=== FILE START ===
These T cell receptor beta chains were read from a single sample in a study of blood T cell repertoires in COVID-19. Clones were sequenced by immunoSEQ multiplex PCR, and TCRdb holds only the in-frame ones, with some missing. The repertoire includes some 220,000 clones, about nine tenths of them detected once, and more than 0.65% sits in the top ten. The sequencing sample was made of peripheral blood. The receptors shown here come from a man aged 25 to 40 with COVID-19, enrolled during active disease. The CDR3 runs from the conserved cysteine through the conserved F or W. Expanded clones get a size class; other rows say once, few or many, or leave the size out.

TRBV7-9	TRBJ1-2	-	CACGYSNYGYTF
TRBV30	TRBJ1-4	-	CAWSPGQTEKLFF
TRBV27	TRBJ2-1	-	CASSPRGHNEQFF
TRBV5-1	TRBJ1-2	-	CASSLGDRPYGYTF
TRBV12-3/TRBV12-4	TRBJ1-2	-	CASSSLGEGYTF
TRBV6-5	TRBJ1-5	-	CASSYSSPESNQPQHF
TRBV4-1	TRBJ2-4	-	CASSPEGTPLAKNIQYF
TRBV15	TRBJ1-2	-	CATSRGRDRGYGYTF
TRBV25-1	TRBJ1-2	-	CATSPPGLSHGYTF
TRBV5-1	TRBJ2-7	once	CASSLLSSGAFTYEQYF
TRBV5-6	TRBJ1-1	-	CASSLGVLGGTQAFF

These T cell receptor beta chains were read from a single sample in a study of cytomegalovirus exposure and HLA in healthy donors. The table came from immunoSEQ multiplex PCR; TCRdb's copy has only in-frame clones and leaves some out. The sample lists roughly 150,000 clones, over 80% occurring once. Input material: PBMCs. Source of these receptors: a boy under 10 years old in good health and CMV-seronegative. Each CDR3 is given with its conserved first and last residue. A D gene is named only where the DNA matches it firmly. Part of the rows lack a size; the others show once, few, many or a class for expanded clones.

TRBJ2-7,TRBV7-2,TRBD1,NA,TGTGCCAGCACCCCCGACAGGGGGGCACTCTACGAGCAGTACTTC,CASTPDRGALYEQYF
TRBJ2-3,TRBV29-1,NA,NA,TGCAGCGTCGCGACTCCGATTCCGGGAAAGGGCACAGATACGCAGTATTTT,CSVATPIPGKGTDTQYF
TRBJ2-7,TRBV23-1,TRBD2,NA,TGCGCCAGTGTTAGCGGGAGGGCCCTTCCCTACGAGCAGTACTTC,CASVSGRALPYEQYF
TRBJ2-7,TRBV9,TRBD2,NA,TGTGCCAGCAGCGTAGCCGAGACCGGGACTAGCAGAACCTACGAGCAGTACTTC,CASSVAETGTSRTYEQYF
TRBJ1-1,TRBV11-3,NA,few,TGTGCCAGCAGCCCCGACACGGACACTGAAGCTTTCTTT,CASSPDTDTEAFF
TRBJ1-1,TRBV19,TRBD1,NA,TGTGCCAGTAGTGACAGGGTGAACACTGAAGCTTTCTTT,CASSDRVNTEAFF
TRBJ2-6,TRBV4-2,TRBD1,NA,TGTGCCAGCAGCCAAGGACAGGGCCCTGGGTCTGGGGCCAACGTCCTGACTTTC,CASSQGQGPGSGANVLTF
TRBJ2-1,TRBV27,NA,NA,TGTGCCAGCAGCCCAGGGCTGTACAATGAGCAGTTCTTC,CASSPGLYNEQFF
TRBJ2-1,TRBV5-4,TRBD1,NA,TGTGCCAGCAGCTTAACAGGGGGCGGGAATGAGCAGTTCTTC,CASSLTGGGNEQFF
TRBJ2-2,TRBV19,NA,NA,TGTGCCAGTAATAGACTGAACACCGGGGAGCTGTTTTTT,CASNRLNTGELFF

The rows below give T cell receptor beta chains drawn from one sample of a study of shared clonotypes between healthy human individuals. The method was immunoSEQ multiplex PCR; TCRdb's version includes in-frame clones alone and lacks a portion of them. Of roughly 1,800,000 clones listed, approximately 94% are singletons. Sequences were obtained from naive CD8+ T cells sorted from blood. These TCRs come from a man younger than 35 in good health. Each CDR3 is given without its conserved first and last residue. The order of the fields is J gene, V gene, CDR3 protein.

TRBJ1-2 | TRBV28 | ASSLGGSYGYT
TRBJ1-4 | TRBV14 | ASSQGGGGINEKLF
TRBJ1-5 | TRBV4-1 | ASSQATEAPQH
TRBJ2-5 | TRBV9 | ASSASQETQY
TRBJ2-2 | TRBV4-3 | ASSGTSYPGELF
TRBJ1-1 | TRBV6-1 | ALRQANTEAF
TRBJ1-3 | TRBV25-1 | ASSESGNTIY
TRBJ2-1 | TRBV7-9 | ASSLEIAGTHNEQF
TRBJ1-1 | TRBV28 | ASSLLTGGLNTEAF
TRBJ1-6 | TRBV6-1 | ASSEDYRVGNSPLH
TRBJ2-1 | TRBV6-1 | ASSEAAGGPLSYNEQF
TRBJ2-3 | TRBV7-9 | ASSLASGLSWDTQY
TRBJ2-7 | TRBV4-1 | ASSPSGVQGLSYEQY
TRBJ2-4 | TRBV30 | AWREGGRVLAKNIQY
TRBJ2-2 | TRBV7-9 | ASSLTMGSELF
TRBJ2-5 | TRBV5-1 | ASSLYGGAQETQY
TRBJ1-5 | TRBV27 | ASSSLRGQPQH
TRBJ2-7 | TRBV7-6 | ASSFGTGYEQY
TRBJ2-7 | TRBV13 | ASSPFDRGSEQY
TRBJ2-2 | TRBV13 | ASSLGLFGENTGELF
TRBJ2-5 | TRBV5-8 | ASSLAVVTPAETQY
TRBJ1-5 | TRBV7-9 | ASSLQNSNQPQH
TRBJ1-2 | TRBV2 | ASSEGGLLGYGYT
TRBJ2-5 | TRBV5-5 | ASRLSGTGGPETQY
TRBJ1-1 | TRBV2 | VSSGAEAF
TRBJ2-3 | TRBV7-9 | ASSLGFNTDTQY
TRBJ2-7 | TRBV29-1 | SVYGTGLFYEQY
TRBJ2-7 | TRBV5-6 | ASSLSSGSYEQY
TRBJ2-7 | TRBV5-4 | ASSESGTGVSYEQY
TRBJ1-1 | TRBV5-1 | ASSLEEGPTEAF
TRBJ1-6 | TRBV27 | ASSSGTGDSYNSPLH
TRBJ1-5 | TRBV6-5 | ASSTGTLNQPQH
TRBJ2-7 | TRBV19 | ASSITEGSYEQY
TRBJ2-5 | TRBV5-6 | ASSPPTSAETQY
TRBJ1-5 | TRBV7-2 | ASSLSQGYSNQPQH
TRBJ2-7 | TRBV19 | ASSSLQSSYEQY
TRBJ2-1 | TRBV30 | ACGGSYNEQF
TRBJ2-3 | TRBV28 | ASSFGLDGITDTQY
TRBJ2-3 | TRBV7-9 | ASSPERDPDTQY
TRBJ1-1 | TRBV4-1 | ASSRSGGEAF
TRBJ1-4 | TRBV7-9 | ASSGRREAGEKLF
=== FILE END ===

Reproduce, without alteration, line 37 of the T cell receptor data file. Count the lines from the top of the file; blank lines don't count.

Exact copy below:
TRBJ2-7 | TRBV4-1 | ASSPSGVQGLSYEQY